Reply To: Noise shaped dither – Does it cause issues with DSP-based volume controls?

March 26, 2023 at 3:25 pm #5580

Bob O said,

“Obviously, it all ought to be 64 bit processing that has been properly dithered.”

I just want to be clear about something.  At least what I do (not necessarily speaking for all DSP coders).

I will routinely use 64-bit double precision arithmetic now with the sample-processing, if I believe that the numerical type is native to the machine (like a 64-bit CPU such as Intel Xeon or AMD Opteron).  Otherwise I’ll use 32-bit float (older CPUs and some current ARMs and the SHArC DSP).  When using floating point I never bother with dither because, especially with 64 bit, I know that it’s not needed.  There are 54 bits in the mantissa and even the crappy quantization done without dither is soooo far down there, essentially 200 dB below the noise floor of 16-bit CDs, that this crappy quantization noise will never make any friggin’ difference to the final output word (where we should add dither and maybe noise-shaping).  With 32-bit floats (that have 25-bit mantissas), I might be tempted to make them do better, dithered, quantization, but it’s too much of a friggin’ pain in the ass for floating point.  Much easier to do these bit manipulation operations with fixed-point output (the dither and quantization noise level is constant –  the rounding point does not float around).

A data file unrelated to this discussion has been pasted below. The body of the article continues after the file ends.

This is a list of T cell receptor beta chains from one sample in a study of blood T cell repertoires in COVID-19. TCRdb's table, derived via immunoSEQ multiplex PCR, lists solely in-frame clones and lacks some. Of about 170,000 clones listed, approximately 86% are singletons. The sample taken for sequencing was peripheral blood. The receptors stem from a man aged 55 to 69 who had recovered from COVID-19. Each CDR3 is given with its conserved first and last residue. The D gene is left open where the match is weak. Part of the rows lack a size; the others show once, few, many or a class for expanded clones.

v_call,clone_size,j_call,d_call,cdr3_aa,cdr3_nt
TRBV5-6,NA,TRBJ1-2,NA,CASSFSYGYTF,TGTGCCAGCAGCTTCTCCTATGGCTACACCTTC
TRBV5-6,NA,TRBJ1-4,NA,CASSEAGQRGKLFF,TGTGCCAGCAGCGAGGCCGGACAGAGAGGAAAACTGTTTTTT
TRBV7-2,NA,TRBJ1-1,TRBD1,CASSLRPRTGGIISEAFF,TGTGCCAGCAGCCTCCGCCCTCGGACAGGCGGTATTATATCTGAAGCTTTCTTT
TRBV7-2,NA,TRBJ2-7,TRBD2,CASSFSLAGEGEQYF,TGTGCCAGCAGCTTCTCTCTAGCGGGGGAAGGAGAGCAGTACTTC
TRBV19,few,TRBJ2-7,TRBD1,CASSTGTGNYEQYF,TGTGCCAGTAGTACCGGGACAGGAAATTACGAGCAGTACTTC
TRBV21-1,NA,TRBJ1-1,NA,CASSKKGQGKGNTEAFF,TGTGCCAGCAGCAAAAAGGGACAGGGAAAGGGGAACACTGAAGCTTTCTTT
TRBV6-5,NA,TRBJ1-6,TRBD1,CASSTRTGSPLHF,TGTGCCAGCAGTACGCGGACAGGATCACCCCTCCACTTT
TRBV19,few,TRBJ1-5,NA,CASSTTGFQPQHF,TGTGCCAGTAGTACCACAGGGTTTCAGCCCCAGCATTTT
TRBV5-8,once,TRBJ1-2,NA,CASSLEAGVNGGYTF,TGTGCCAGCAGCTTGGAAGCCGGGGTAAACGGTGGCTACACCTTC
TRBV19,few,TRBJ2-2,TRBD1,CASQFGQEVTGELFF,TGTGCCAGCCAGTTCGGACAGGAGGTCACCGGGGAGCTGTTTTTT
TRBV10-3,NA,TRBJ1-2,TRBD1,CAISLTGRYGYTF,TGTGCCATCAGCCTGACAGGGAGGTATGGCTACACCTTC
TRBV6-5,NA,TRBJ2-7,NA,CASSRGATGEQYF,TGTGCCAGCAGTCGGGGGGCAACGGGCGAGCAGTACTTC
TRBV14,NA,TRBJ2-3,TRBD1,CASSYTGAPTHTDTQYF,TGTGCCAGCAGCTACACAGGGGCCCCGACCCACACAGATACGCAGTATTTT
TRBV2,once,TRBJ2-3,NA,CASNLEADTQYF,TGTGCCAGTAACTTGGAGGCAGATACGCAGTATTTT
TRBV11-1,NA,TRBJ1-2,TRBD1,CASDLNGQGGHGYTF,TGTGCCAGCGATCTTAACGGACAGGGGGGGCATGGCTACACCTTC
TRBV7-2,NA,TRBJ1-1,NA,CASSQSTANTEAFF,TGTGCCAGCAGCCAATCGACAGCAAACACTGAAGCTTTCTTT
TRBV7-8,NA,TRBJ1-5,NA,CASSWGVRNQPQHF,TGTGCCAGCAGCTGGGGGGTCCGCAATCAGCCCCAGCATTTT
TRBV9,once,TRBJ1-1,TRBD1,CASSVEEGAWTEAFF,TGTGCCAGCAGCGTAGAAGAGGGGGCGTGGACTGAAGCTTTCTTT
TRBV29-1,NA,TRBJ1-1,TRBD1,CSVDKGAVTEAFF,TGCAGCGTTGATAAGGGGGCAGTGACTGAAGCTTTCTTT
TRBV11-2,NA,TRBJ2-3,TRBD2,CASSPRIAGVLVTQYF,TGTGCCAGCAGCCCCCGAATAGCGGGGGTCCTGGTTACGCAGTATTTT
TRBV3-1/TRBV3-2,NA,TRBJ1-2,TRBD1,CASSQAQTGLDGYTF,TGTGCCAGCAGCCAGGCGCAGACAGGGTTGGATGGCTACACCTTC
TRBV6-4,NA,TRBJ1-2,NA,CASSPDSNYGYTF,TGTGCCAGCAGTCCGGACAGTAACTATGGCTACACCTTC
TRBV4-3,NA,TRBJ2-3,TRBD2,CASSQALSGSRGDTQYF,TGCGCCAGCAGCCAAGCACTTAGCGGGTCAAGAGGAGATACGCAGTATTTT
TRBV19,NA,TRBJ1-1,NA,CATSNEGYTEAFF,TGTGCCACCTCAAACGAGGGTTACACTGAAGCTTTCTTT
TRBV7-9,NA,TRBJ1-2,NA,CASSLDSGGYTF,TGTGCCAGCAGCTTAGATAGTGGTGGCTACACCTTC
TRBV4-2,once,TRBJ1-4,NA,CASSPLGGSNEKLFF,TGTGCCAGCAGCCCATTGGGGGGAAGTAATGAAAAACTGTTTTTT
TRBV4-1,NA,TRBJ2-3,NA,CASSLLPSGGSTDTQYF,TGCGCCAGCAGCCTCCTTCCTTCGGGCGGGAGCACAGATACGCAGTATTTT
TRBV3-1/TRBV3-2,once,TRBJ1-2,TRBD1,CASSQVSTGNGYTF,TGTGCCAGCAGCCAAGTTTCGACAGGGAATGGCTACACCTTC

Ideally, the only efficacious place to bother to dither and noise shape is where the bit depth is getting reduced to be output to a DAC or a stream or a .wav or .flac file.  If you’re mastering to a 16-bit red book CD, for goodness sake you must properly dither (and you should noise shape) at that point where the 16-bit fixed-point value of each sample is determined and written to the master.  It would be inexcusable to neglect this.

But with 64-bit floating-point quantities, don’t bother.  If your DAW or mix board or plugin or whatever tools are doing all of their sound processing in 64-bit float, just do it and don’t give dithering or noise shaping a thought.  The only things you have to worry about are NaNs and Denorms possibly fucking you up.

Bob Chidlaw, who was before my time the Chief Scientist at Kurzweil Music Systems, came up with a wonderful floating-point format that has no NaNs, so every bit pattern in that 32-bit or 64-bit word is a number and you never have to worry about some computational hiccup spitting out a NaN.  There are Denorms but they are built into format.  It’s sorta like IEEE floats but the format is more like 2’s complement rather than sign-magnitude.  The DEC PDP-10 used this format but didn’t have Denorms and Denorms are useful to have, if they don’t cause an interrupt (called an “exception”) to your CPU.

Anyway, I just wanna make sure that it’s clear that no one is dithering a 128-bit result of a multiplication back to 64 bits.  No one is bothering with dithering at the 64-bit “bit depth” (that might be a misuse of that term, how is the term “bit depth” correctly applied to floating-point audio samples?).  But when things become reduced to 16 or 24 bit fixed, you should certainly “properly” dither that value and probably should noise shape around that quantization.